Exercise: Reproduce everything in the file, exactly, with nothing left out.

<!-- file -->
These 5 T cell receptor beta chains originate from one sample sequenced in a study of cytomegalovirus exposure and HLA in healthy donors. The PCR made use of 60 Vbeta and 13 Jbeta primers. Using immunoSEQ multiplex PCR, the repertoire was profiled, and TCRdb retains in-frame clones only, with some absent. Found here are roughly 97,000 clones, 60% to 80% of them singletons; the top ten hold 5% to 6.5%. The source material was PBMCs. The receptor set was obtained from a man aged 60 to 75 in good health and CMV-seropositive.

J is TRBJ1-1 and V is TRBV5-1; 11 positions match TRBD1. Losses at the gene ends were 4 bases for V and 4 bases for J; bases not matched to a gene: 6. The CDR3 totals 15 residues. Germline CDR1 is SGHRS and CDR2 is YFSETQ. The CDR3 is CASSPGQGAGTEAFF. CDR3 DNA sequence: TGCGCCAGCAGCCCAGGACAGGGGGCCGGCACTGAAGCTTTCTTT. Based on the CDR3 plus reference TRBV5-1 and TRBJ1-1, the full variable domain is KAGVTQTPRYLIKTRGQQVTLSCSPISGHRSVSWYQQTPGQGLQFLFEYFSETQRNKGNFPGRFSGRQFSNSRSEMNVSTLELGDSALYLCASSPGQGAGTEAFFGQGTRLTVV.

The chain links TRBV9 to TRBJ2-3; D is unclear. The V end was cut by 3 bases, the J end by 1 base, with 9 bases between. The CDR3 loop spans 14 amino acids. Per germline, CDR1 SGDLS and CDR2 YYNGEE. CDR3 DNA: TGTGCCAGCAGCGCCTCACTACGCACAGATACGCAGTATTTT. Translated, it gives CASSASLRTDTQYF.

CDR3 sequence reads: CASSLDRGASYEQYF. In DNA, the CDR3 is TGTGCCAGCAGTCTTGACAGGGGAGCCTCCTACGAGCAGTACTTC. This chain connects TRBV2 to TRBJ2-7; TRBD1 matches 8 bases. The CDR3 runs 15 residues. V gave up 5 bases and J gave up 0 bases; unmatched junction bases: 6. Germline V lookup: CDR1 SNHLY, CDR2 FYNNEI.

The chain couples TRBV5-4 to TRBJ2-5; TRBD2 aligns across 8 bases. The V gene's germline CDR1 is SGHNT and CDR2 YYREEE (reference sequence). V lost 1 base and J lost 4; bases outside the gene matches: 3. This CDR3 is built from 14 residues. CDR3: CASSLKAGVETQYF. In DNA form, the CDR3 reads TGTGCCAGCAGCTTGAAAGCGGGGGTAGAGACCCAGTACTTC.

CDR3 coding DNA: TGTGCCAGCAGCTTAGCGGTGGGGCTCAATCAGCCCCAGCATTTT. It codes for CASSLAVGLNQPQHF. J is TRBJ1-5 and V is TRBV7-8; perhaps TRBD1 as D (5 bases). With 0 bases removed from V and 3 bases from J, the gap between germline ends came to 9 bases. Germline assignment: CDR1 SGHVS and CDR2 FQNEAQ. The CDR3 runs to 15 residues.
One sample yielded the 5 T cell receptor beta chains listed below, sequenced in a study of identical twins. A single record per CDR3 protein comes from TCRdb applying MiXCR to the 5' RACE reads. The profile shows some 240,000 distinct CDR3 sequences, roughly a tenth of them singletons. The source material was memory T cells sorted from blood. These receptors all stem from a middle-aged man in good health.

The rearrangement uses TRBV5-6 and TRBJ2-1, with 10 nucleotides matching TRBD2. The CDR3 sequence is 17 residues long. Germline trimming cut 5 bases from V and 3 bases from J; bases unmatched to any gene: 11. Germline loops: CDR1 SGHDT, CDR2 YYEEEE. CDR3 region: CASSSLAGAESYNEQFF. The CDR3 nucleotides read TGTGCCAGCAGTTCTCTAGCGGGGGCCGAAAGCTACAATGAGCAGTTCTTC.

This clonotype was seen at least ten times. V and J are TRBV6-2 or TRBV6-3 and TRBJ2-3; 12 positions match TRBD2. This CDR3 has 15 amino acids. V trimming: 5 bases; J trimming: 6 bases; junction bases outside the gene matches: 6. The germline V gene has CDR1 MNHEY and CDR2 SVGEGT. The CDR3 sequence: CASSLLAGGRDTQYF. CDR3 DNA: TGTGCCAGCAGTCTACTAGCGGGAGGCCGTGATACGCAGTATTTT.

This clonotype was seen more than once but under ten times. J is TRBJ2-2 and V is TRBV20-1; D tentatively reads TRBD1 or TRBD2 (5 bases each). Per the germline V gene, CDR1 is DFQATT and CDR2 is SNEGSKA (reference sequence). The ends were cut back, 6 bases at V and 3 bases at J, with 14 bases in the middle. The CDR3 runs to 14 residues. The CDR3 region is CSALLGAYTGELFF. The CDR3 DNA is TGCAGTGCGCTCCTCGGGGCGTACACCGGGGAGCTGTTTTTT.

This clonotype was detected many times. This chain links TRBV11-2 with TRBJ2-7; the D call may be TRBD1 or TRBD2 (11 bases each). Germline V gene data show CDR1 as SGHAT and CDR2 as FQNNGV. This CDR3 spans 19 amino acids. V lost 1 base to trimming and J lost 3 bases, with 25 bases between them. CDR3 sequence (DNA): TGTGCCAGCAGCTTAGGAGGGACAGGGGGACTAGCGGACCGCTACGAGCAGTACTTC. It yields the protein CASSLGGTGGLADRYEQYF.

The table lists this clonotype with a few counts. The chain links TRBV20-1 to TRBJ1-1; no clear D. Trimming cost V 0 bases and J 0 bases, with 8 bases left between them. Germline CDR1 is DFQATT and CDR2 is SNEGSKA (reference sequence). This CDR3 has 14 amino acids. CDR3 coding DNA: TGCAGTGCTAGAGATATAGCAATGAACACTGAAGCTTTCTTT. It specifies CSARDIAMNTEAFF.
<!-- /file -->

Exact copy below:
These 5 T cell receptor beta chains originate from one sample sequenced in a study of cytomegalovirus exposure and HLA in healthy donors. The PCR made use of 60 Vbeta and 13 Jbeta primers. Using immunoSEQ multiplex PCR, the repertoire was profiled, and TCRdb retains in-frame clones only, with some absent. Found here are roughly 97,000 clones, 60% to 80% of them singletons; the top ten hold 5% to 6.5%. The source material was PBMCs. The receptor set was obtained from a man aged 60 to 75 in good health and CMV-seropositive.

J is TRBJ1-1 and V is TRBV5-1; 11 positions match TRBD1. Losses at the gene ends were 4 bases for V and 4 bases for J; bases not matched to a gene: 6. The CDR3 totals 15 residues. Germline CDR1 is SGHRS and CDR2 is YFSETQ. The CDR3 is CASSPGQGAGTEAFF. CDR3 DNA sequence: TGCGCCAGCAGCCCAGGACAGGGGGCCGGCACTGAAGCTTTCTTT. Based on the CDR3 plus reference TRBV5-1 and TRBJ1-1, the full variable domain is KAGVTQTPRYLIKTRGQQVTLSCSPISGHRSVSWYQQTPGQGLQFLFEYFSETQRNKGNFPGRFSGRQFSNSRSEMNVSTLELGDSALYLCASSPGQGAGTEAFFGQGTRLTVV.

The chain links TRBV9 to TRBJ2-3; D is unclear. The V end was cut by 3 bases, the J end by 1 base, with 9 bases between. The CDR3 loop spans 14 amino acids. Per germline, CDR1 SGDLS and CDR2 YYNGEE. CDR3 DNA: TGTGCCAGCAGCGCCTCACTACGCACAGATACGCAGTATTTT. Translated, it gives CASSASLRTDTQYF.

CDR3 sequence reads: CASSLDRGASYEQYF. In DNA, the CDR3 is TGTGCCAGCAGTCTTGACAGGGGAGCCTCCTACGAGCAGTACTTC. This chain connects TRBV2 to TRBJ2-7; TRBD1 matches 8 bases. The CDR3 runs 15 residues. V gave up 5 bases and J gave up 0 bases; unmatched junction bases: 6. Germline V lookup: CDR1 SNHLY, CDR2 FYNNEI.

The chain couples TRBV5-4 to TRBJ2-5; TRBD2 aligns across 8 bases. The V gene's germline CDR1 is SGHNT and CDR2 YYREEE (reference sequence). V lost 1 base and J lost 4; bases outside the gene matches: 3. This CDR3 is built from 14 residues. CDR3: CASSLKAGVETQYF. In DNA form, the CDR3 reads TGTGCCAGCAGCTTGAAAGCGGGGGTAGAGACCCAGTACTTC.

CDR3 coding DNA: TGTGCCAGCAGCTTAGCGGTGGGGCTCAATCAGCCCCAGCATTTT. It codes for CASSLAVGLNQPQHF. J is TRBJ1-5 and V is TRBV7-8; perhaps TRBD1 as D (5 bases). With 0 bases removed from V and 3 bases from J, the gap between germline ends came to 9 bases. Germline assignment: CDR1 SGHVS and CDR2 FQNEAQ. The CDR3 runs to 15 residues.
One sample yielded the 5 T cell receptor beta chains listed below, sequenced in a study of identical twins. A single record per CDR3 protein comes from TCRdb applying MiXCR to the 5' RACE reads. The profile shows some 240,000 distinct CDR3 sequences, roughly a tenth of them singletons. The source material was memory T cells sorted from blood. These receptors all stem from a middle-aged man in good health.

The rearrangement uses TRBV5-6 and TRBJ2-1, with 10 nucleotides matching TRBD2. The CDR3 sequence is 17 residues long. Germline trimming cut 5 bases from V and 3 bases from J; bases unmatched to any gene: 11. Germline loops: CDR1 SGHDT, CDR2 YYEEEE. CDR3 region: CASSSLAGAESYNEQFF. The CDR3 nucleotides read TGTGCCAGCAGTTCTCTAGCGGGGGCCGAAAGCTACAATGAGCAGTTCTTC.

This clonotype was seen at least ten times. V and J are TRBV6-2 or TRBV6-3 and TRBJ2-3; 12 positions match TRBD2. This CDR3 has 15 amino acids. V trimming: 5 bases; J trimming: 6 bases; junction bases outside the gene matches: 6. The germline V gene has CDR1 MNHEY and CDR2 SVGEGT. The CDR3 sequence: CASSLLAGGRDTQYF. CDR3 DNA: TGTGCCAGCAGTCTACTAGCGGGAGGCCGTGATACGCAGTATTTT.

This clonotype was seen more than once but under ten times. J is TRBJ2-2 and V is TRBV20-1; D tentatively reads TRBD1 or TRBD2 (5 bases each). Per the germline V gene, CDR1 is DFQATT and CDR2 is SNEGSKA (reference sequence). The ends were cut back, 6 bases at V and 3 bases at J, with 14 bases in the middle. The CDR3 runs to 14 residues. The CDR3 region is CSALLGAYTGELFF. The CDR3 DNA is TGCAGTGCGCTCCTCGGGGCGTACACCGGGGAGCTGTTTTTT.

This clonotype was detected many times. This chain links TRBV11-2 with TRBJ2-7; the D call may be TRBD1 or TRBD2 (11 bases each). Germline V gene data show CDR1 as SGHAT and CDR2 as FQNNGV. This CDR3 spans 19 amino acids. V lost 1 base to trimming and J lost 3 bases, with 25 bases between them. CDR3 sequence (DNA): TGTGCCAGCAGCTTAGGAGGGACAGGGGGACTAGCGGACCGCTACGAGCAGTACTTC. It yields the protein CASSLGGTGGLADRYEQYF.

The table lists this clonotype with a few counts. The chain links TRBV20-1 to TRBJ1-1; no clear D. Trimming cost V 0 bases and J 0 bases, with 8 bases left between them. Germline CDR1 is DFQATT and CDR2 is SNEGSKA (reference sequence). This CDR3 has 14 amino acids. CDR3 coding DNA: TGCAGTGCTAGAGATATAGCAATGAACACTGAAGCTTTCTTT. It specifies CSARDIAMNTEAFF.